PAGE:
20 Pointers to the World Twenty20
As England launch their warm-up campaign in Barbados, here's your guide to the global jamboree
1 The next few weeks will see a constant diet of Twenty20, which will make its domination seem complete. England play three matches in West Indies as preparation for the World Twenty20 in Bangladesh from next Sunday. That is followed by the Indian Premier League.
2 There remains a mixed attitude to the format. The World Twenty20 has been hugely successful since its inaugural tournament in 2007, won thrillingly by India. That made its name, spawned various domestic competitions, but the appetite for international T20 between world championships is quite limited.
3 Like so much of global sport Twenty20 was devised in England. The intention was to give a fillip to county cricket. They cannot have known where it would lead. Despite a glorious win in 2010, England have slipped to eighth in the rankings.
4 Whatever the rankings say – Brendon McCullum at No 1, Alex Hales at two – the best T20 batsman of the lot is Chris Gayle. Virtually a bat for hire, he plunders attacks. After a three-month rest he returns to the West Indies side in the nick of time.
5 Sri Lanka, at present top of the ICC rankings, probably start as World T20 favourites in reasonably familiar conditions. But it looks a virtually open field. Watch out for Australia.
6 In essence it should be made for the young, vibrant, athletic player. But Australia have defied convention by recalling two ageing Brads, 39-year-old Hodge and 43-year-old Hogg.
7 England, one of the four different winners of the World T20 in its four versions (India, Pakistan and West Indies are the others) have hired Paul Collingwood as temporary assistant coach. Captain when they won in 2010, he knows the tricks of the trade.
8 The shortest format has come to revolve a great deal around the first six powerplay overs and the last five overs when anything is possible. The latter are the reason why fearless, innovative players like Eoin Morgan and Jos Buttler are so valuable to England.
9 This a huge moment for Bangladesh. Joint hosts of the last 50-over World Cup, this is their sole show. The cricket world will descend on one of the planet's most impoverished countries. Cricket gives the Bangladeshis a status beyond money.
10 After serious civil unrest during elections three months ago, there were real concerns that the event would have to be moved. Some countries are thought still to have security fears. But calm seems to prevail.
11 Much may depend on the first match next Sunday. Bangladesh's ranking means they have to play in the first round (the top eight are exempt until round two). If they lose the opener to Afghanistan they will struggle to qualify. Elimination may seriously affect interest on the ground.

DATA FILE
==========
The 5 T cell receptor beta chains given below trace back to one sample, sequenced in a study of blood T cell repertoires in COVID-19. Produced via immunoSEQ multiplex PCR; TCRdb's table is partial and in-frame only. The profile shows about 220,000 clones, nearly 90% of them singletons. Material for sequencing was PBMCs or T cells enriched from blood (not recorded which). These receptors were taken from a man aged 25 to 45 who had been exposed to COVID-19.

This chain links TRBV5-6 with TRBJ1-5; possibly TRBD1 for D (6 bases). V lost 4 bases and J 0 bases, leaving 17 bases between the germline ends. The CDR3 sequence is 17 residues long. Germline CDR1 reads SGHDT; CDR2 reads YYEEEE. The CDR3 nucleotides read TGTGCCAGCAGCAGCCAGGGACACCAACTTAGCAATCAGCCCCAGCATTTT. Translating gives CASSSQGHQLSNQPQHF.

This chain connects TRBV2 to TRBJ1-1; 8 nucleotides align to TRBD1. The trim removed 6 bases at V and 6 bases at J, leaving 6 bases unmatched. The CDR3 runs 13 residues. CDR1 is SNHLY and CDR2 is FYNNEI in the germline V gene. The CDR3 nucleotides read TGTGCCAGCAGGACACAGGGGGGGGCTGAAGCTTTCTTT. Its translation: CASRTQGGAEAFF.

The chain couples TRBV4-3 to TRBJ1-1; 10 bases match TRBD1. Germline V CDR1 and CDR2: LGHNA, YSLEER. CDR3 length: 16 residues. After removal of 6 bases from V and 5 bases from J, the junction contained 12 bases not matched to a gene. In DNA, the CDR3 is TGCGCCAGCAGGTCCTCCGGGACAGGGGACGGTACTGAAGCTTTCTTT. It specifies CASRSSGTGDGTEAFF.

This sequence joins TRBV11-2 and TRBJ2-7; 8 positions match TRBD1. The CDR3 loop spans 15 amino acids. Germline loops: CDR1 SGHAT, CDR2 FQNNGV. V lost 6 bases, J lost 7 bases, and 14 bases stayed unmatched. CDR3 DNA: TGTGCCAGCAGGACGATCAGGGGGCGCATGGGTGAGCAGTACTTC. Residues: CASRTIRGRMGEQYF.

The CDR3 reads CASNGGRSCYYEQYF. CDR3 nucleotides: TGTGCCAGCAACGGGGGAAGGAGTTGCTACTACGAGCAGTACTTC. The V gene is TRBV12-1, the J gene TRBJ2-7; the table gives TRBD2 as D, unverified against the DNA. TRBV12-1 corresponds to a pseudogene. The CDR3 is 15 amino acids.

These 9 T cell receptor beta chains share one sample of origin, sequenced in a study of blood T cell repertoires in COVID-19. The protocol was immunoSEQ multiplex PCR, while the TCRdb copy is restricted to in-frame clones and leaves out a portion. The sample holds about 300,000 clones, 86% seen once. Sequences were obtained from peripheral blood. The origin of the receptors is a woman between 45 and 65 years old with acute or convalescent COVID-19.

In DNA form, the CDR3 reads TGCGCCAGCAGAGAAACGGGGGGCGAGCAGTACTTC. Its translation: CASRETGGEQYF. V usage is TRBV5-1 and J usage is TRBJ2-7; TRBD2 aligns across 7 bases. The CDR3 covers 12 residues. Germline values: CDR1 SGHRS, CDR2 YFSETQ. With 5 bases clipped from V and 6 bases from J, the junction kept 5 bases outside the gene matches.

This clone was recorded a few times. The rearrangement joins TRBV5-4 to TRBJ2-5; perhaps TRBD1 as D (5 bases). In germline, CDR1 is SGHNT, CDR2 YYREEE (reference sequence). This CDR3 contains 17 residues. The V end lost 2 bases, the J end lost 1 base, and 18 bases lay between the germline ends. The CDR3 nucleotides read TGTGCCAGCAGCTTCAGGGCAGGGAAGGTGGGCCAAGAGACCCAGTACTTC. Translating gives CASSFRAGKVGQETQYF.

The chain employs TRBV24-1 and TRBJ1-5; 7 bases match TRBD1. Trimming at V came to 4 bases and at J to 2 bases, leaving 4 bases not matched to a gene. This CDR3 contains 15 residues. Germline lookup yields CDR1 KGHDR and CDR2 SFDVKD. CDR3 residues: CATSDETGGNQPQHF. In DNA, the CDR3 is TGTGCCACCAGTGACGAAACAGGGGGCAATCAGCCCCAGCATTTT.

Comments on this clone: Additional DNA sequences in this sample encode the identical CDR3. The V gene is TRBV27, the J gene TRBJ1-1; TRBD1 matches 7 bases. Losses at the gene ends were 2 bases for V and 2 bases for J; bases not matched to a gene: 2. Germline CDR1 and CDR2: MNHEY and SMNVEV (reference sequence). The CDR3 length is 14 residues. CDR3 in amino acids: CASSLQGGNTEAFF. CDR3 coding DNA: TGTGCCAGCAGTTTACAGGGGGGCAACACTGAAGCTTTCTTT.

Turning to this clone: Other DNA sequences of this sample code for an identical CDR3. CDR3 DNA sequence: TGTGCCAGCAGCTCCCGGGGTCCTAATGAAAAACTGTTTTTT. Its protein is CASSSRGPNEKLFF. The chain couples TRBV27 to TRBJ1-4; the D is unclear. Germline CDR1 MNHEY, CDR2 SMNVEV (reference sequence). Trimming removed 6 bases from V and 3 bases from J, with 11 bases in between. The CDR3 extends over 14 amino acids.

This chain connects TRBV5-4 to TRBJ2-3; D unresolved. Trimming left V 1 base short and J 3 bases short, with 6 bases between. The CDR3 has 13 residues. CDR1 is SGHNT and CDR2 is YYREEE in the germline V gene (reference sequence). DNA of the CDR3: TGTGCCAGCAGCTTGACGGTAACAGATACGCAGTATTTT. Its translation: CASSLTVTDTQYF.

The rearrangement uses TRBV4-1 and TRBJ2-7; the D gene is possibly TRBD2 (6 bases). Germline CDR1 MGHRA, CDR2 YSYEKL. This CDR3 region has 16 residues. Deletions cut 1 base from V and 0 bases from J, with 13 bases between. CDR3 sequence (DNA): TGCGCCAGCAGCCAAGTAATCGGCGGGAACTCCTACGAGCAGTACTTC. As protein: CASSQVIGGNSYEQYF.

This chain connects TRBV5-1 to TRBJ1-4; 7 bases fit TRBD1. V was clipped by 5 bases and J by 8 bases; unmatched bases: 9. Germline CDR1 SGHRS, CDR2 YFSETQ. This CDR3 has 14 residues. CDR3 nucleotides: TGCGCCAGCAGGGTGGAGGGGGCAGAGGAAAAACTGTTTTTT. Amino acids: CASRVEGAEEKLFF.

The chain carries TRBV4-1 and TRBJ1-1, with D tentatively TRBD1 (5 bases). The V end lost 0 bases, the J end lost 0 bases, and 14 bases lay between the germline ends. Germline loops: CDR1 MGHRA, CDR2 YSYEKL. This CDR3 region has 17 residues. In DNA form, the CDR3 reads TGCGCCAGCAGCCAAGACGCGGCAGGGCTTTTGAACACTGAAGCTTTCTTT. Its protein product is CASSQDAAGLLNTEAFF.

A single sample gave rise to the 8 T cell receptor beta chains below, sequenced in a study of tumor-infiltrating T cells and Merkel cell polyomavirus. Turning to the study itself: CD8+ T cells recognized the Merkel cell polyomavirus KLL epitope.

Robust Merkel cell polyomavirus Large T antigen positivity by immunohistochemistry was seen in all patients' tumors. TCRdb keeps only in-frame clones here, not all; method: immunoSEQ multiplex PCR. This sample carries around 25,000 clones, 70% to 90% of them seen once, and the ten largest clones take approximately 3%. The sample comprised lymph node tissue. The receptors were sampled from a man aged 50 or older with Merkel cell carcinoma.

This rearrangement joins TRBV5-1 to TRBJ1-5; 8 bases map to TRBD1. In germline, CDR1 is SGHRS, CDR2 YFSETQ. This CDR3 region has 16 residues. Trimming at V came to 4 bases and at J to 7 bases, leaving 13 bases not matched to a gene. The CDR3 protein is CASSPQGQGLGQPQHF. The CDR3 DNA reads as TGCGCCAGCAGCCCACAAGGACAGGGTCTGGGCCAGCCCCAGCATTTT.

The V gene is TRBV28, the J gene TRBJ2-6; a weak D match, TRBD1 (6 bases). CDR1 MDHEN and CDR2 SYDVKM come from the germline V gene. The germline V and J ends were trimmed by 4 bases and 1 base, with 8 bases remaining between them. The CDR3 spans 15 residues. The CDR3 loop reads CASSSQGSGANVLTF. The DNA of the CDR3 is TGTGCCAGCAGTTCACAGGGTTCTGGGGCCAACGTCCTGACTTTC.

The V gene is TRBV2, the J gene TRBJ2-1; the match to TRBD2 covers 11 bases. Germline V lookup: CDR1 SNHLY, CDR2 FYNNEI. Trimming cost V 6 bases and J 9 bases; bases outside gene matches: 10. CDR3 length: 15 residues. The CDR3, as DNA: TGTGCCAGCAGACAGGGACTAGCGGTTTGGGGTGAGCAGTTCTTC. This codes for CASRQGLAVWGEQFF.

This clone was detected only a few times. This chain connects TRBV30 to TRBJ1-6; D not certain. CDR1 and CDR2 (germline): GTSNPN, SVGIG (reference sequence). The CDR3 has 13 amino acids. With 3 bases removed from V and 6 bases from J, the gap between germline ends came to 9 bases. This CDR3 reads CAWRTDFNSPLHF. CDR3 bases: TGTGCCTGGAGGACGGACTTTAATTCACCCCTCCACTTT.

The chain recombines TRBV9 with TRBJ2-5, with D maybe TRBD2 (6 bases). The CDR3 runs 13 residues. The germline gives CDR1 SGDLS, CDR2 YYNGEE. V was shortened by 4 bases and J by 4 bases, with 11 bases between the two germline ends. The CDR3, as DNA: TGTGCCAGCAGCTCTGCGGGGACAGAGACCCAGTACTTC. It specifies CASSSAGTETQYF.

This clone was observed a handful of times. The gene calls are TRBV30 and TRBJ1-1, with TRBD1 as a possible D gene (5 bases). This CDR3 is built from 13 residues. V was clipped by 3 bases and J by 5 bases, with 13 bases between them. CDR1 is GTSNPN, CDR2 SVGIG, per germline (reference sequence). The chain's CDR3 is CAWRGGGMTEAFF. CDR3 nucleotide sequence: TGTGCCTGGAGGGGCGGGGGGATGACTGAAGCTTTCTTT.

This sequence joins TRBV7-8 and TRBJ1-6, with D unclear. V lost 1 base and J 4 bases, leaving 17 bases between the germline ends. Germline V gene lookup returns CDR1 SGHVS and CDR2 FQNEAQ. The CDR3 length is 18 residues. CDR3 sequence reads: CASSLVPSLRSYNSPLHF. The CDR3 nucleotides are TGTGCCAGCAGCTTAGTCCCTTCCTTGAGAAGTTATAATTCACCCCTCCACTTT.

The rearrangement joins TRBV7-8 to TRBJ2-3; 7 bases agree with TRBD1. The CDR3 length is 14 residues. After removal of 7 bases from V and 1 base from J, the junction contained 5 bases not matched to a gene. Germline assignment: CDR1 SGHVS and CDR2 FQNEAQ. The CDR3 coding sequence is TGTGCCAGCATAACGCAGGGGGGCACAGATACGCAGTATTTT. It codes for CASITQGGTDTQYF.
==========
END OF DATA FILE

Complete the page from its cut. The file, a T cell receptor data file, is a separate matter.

12 The first round will see the eight most successful teams in a qualifying event compete in two groups for the right to progress to the main competition. The winners of each will be placed in different groups for round two, the so-called Super Ten.
13 For the third time the women's World T20 is being run in tandem. The events come together at the semi-final stage when the women's matches will be played before the men's. It has been an excellent concept.
14 Charlotte Edwards, the veteran England captain, is playing in her fourth tournament. Having recently been granted full professional status by the ECB there will be an urgency for them to go all the way.
15 The generation of players brought up on Twenty20 is now coming into its own. They are prepared to experiment – boldness is their bedfellow. Even on slow pitches, there will be flamboyance.
16 Almost perversely, slow bowlers, rather than being killed off by T20, have prospered. West Indies' Sunil Narine, rightly top of the ICC rankings, is far more potent here than in the longer game and there will be a great temptation, not least by England, to open the bowling with spin.
17 Seam bowling, too, has been revitalised. Never underestimate trying to hit the top of off stump in any sort of cricket but the different kinds of slower ball, cross seamers and cutters have raised the art form.
18 Tied matches are decided by a Super Over. The loss of two wickets will automatically end the over. It may be difficult but sides would be advised to practise.
19 England are clearly lapping up the Barbados sun and sand. But make no mistake, this is a vital part of their preparation. This is the chance, the only chance, to formulate plans and gel as a team.
20 For all the ICC's avowed intent to save Test cricket and open the way for small countries, T20 is where they will prosper. It has the power to bring the cricket world closer together.
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